Reducing Medical Certificate and Prescription Abuse Using the Ethereum Blockchain

The introduction of Bitcoin in 2008 gave birth to Distributed Ledger Technology (DLT). A blockchain is essentially a distributed, immutable digital ledger which uses cryptographic algorithms to securely store transactions of any type. The blockchain network consists of a number of ‘nodes’ which are used to confirm transactions and secure the network in order to ensure immutability. Anyone with internet access can join the blockchain network and view the transactions on the ledger. This technology set in motion a new era, where applications are decentralised with no central authority.

This work proposes the use of the Ethereum blockchain to try and reduce, or even eliminate, medical sick certificate and prescription abuse. The Centre for Disease Control (CDC) reports that prescription drug abuse is the fastest growing drug problem in the United States, with tens of thousands unintentional drug overdose deaths annually [1]. Medical sick leave certificates and drug prescriptions are digitally signed by the private key of the doctor and the patient and stored on the blockchain. Other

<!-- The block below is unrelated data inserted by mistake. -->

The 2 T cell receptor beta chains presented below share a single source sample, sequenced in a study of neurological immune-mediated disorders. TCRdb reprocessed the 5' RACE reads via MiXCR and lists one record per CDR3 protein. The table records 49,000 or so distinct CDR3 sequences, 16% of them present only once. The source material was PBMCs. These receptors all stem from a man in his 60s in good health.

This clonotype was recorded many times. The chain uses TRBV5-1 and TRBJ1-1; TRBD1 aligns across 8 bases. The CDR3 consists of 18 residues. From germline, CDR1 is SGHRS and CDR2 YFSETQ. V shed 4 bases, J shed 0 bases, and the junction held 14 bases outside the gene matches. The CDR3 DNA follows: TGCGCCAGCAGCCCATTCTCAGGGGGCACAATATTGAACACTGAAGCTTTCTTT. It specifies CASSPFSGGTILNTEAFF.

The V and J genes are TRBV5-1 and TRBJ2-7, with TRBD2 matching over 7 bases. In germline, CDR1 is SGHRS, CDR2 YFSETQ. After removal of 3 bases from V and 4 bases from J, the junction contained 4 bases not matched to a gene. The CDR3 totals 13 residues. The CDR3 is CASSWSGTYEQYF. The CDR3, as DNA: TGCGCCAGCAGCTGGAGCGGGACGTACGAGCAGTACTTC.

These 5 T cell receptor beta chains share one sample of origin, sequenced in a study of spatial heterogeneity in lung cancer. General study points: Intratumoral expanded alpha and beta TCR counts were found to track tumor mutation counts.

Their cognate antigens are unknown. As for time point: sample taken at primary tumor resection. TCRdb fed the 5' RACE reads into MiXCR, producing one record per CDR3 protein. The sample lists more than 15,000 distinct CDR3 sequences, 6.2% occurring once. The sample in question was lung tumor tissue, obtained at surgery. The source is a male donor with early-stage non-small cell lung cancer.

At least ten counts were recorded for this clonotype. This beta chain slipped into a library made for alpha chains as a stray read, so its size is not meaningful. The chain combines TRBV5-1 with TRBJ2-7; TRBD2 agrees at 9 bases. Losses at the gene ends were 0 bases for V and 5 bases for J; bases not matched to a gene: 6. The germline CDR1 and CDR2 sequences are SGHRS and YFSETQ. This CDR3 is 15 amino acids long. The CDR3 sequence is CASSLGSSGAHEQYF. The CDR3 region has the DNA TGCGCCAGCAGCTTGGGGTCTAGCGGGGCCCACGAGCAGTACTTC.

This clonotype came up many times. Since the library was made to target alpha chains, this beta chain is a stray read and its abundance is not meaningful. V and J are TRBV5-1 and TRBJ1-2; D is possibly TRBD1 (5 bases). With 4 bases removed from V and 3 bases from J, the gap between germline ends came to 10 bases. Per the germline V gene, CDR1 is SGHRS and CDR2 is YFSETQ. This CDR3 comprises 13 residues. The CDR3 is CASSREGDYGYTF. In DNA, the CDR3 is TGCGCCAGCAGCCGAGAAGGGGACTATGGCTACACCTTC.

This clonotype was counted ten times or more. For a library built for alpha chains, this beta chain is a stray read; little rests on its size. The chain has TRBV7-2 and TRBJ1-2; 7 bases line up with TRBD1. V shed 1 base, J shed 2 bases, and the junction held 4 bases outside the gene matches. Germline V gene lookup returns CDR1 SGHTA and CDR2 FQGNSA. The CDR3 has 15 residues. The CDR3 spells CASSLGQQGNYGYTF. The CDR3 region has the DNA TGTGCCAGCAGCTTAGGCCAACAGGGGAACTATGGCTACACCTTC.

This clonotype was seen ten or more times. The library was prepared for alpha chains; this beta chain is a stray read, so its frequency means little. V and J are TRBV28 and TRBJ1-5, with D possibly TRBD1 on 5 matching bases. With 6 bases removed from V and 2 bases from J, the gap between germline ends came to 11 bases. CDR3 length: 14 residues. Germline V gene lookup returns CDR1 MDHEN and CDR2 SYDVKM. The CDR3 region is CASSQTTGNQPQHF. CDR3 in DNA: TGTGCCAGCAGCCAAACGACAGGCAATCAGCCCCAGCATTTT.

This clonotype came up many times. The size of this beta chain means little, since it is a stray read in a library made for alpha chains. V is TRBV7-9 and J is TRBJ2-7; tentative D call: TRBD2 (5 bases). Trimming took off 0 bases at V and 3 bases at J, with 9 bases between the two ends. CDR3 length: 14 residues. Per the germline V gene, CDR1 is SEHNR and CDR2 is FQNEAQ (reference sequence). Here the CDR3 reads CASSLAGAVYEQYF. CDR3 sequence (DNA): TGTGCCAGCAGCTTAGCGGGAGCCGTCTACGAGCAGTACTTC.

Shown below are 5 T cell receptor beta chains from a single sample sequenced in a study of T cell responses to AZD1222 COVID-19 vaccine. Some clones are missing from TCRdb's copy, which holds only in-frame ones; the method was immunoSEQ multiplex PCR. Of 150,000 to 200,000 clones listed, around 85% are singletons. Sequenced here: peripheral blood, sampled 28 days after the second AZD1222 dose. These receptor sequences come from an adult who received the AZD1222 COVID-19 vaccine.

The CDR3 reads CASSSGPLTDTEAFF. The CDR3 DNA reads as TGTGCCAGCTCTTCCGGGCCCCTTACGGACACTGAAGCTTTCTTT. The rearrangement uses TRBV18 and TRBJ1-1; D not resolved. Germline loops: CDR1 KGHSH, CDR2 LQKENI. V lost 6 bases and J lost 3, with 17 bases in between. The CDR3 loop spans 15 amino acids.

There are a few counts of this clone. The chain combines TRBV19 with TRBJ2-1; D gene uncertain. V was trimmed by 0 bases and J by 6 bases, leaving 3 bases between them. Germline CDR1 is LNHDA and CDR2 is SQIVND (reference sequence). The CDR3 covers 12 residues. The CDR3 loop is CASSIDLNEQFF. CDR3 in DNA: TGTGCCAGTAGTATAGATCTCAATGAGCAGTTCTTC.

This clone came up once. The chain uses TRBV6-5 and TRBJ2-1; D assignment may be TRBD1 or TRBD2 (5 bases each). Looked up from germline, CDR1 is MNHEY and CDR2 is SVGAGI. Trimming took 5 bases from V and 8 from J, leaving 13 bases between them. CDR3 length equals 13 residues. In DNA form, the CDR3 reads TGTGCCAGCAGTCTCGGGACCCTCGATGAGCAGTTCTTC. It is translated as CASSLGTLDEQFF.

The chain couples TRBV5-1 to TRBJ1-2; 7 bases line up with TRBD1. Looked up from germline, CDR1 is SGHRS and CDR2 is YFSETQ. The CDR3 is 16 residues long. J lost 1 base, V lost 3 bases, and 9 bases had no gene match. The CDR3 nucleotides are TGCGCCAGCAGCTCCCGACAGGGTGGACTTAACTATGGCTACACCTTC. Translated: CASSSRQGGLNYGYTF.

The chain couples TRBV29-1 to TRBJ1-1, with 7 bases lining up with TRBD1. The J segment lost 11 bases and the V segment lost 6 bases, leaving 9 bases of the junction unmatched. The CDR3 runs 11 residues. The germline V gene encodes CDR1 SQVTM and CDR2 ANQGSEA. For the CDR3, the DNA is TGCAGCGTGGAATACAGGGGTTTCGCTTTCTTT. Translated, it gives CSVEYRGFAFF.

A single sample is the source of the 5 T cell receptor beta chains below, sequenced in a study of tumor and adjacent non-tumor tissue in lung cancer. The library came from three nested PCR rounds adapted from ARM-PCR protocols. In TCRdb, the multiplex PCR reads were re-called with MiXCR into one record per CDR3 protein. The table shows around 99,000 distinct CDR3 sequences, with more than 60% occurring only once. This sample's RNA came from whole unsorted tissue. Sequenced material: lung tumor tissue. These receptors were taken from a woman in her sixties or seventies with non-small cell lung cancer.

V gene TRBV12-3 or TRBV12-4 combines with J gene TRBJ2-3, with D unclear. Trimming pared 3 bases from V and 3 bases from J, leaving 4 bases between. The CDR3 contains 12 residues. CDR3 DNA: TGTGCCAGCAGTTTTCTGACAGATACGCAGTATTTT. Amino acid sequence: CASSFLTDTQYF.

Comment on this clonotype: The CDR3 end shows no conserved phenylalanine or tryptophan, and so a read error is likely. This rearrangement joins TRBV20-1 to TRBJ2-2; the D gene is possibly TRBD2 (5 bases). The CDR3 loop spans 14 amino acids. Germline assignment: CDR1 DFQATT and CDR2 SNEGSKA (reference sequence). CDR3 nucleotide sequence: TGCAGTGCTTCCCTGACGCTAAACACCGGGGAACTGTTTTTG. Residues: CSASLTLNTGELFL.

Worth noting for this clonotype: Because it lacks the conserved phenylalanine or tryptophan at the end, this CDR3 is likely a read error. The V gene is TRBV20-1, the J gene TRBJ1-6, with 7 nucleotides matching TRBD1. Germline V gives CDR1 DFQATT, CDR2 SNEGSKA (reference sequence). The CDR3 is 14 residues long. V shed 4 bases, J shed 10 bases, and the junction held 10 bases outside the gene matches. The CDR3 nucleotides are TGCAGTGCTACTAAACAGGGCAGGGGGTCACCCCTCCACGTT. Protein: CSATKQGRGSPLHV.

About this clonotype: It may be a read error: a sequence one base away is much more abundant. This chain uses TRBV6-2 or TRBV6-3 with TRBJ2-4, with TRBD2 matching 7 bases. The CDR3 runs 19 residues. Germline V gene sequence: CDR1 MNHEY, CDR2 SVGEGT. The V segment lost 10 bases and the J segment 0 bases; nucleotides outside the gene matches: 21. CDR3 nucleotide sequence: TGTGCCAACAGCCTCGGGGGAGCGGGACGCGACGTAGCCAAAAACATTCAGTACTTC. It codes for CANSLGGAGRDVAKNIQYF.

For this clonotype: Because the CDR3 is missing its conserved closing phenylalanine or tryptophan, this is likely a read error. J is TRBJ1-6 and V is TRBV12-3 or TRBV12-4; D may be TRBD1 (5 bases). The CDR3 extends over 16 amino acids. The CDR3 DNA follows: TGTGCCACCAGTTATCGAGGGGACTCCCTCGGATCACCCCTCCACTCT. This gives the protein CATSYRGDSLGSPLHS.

stakeholders, such as employers and pharmacists, can access the relative data provided they have the required permissions. Data analytics for the health authority, in the form of calendar heatmaps and map markers, have also been implemented. A hybrid architecture is used in order to save on the cost of using the blockchain. Hashed pointers are stored on the blockchain while the actual data resides on a database. The sick leave certificate and prescription life cycle are fully tracked, meaning that prescription data is recorded from when the prescription is issued by the doctor until it is dispensed by the pharmacist. The sick certificate life cycle is fully monitored from when the certificate is created to when it is forwarded to the employer and, eventually, the health authority. The proposed system was finally given to the interviewed stakeholders for a trial to conduct a usability study as well as gather feedback regarding the system’s ability to reduce abuse. The feedback given by the stakeholders was positive overall, and indicated that this system may actually reduce medical sick certificate and prescription abuse.

Figure 1.Proposed Hybrid Architecture
Figure 2. Architecture Diagram


[1]         Centers for Disease Control and Prevntion (CDC et Al.), “CDC grand rounds: prescription drug overdoses-a US epidemic.,” MMWR. Morb. Mortal. Wkly. Rep., vol. 61, no. 1, p. 10, 2012.

Student: Luke Attard
Supervisor: Dr Conrad Attard
Co-Supervisor: Dr John Abela
Course: B.Sc. IT (Hons.) Software Development